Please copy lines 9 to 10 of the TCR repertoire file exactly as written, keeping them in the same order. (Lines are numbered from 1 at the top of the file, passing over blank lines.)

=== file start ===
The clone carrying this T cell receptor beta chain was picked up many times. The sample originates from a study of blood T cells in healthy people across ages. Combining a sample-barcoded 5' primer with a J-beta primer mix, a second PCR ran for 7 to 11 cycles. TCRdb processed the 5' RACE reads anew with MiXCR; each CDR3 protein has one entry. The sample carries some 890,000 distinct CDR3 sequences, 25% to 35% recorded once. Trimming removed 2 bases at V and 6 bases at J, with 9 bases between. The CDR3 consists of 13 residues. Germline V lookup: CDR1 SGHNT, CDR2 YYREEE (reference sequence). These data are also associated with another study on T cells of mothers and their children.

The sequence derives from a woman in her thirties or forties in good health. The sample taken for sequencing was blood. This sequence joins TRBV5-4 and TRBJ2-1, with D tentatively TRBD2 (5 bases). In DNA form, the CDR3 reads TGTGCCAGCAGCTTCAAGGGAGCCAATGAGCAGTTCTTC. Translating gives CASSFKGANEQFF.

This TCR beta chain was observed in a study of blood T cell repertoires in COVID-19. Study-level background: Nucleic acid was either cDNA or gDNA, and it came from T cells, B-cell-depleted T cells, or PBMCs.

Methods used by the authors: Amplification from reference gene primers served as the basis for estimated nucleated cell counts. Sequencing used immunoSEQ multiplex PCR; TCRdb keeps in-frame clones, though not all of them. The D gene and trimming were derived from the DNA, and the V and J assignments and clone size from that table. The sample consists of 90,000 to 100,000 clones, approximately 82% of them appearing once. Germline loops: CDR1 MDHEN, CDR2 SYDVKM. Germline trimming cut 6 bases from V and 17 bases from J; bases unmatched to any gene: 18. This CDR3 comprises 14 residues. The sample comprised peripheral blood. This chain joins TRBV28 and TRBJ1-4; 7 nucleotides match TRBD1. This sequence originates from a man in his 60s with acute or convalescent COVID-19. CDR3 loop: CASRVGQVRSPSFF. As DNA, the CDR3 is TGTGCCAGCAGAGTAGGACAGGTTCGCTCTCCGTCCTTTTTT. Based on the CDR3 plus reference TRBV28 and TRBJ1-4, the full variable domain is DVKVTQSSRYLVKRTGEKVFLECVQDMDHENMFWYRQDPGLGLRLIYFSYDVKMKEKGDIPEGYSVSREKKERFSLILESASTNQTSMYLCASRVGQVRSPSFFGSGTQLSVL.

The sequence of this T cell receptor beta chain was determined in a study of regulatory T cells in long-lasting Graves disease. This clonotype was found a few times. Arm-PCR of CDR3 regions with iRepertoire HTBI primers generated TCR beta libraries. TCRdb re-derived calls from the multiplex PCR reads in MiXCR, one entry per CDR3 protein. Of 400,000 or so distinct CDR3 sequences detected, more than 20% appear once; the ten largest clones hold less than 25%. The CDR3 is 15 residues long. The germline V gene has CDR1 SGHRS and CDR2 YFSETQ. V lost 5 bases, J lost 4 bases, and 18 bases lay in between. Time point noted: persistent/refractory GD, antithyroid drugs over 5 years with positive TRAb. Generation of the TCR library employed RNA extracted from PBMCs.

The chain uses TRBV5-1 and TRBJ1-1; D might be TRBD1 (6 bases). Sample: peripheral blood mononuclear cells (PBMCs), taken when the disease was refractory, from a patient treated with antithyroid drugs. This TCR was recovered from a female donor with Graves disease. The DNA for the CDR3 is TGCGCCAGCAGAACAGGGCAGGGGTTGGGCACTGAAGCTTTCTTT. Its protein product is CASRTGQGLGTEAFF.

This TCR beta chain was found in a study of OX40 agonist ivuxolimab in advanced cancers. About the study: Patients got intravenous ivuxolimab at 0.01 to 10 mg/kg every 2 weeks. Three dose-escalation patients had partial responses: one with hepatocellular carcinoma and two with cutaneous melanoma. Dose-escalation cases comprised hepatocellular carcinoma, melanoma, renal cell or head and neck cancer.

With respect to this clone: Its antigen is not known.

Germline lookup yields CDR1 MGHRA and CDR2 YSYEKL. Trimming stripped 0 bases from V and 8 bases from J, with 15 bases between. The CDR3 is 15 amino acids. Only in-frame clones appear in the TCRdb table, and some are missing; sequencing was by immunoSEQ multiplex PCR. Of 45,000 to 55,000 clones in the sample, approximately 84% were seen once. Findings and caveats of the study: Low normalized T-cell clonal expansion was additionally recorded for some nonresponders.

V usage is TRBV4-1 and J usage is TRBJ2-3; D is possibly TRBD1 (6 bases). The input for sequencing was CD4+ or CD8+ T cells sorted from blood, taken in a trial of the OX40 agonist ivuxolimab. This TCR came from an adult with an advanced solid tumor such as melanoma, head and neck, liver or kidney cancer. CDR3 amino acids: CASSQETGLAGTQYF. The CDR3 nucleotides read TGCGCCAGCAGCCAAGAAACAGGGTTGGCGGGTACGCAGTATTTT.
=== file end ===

Germline lookup yields CDR1 MGHRA and CDR2 YSYEKL. Trimming stripped 0 bases from V and 8 bases from J, with 15 bases between. The CDR3 is 15 amino acids. Only in-frame clones appear in the TCRdb table, and some are missing; sequencing was by immunoSEQ multiplex PCR. Of 45,000 to 55,000 clones in the sample, approximately 84% were seen once. Findings and caveats of the study: Low normalized T-cell clonal expansion was additionally recorded for some nonresponders.

V usage is TRBV4-1 and J usage is TRBJ2-3; D is possibly TRBD1 (6 bases). The input for sequencing was CD4+ or CD8+ T cells sorted from blood, taken in a trial of the OX40 agonist ivuxolimab. This TCR came from an adult with an advanced solid tumor such as melanoma, head and neck, liver or kidney cancer. CDR3 amino acids: CASSQETGLAGTQYF. The CDR3 nucleotides read TGCGCCAGCAGCCAAGAAACAGGGTTGGCGGGTACGCAGTATTTT.